Cookie policy notice

By continuing to use this site you agree to our cookies policy below:
Since 26 May 2011, the law now states that cookies on websites can ony be used with your specific consent. Cookies allow us to ensure that you enjoy the best browsing experience.

This site is intended for health professionals only

At the heart of general practice since 1960

Missing indicative budgets prompt calls for new rules

Concern over the number of PCTs due to miss the 1 May deadline for provision of indicative budgets has prompted calls for tough regulations to replace the Government’s softer ‘guidance and entitlements’ approach.

Concern over the number of PCTs due to miss the 1 May deadline for provision of indicative budgets has prompted calls for tough regulations to replace the Government's softer ‘guidance and entitlements' approach.

It follows the publication last month of Clinical Commissioning: our vision for PBC, which said practices should receive their indicative budgets by 1 May, with recourse to the SHA if PCTs failed to deliver.

But the latest Department of Health survey out last month showed the number of practices with an indicative budget had fallen to 69%, compared with 72% in the December survey.

Independent PBC consultant Scott McKenzie, who works with 20 PBC consortiums, told Practical Commissioning: ‘Most PBC groups view the deadline of 1 May with a great degree of scepticism.'

Dr James Kingsland, NAPC president and a member of the DH's PBC improvement team that is currently visiting all SHAs, called for more formal investigation if areas failed to meet the deadline.

He added: ‘My feeling is that if the PBC guidance is not being acknowledged or indeed is being ignored then we've got to have some measures that move us from guidance to directives.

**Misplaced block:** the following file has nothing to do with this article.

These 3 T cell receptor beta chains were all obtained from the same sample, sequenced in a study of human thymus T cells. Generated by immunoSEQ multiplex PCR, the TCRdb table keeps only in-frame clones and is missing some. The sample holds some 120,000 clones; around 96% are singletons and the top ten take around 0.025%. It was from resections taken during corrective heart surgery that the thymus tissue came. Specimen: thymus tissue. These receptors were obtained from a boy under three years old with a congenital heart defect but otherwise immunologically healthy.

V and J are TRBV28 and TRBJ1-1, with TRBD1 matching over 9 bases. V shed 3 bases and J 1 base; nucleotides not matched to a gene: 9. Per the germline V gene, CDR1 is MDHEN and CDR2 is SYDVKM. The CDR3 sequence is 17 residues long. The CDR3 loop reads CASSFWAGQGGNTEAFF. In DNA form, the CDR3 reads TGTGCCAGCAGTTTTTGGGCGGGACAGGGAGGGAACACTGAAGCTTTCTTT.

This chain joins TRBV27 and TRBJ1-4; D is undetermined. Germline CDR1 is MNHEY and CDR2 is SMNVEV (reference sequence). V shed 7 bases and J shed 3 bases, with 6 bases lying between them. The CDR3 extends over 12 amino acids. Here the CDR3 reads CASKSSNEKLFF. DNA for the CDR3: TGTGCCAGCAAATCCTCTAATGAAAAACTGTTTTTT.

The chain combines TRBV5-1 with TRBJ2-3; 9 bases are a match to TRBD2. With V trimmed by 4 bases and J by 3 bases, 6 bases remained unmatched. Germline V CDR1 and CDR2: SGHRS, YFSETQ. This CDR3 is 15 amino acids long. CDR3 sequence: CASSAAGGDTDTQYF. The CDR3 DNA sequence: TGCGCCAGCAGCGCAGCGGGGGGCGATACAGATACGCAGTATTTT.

‘We're at the tipping point of reinvigoration. If we don't see a significant leap forward soon then the next stage must be to have some more formal rules and regulations guiding PBC.

‘We're now into year five of PBC implementation and can't afford to have any further stalling.'

Mr McKenzie said he agreed that regulations were now needed.

‘I think it's much easier if you make it hard and fast. PCTs say to me that what the Government wants people to deliver is only guidance. I would much rather it was black and white.

‘The Government never likes to set rules. But would Coca Cola give every retailer the chance to do their own thing? Never. With the current PBC guidance you get 152 variations on the same theme.'

Dr Mike Dixon, NHS Alliance chair, said that although he was not in favour of formal regulations, one or two clear central indicators could make a difference to PBC.

‘You could say what should be the minimum management allowance for a PBC group and an overall costing towards PBC so at least there is a benchmark.'

Dr Dixon said he thought there would still be ‘quite a few' practices without an indicative budget on 1 May.

Rate this article 

Click to rate

  • 1 star out of 5
  • 2 stars out of 5
  • 3 stars out of 5
  • 4 stars out of 5
  • 5 stars out of 5

0 out of 5 stars

Have your say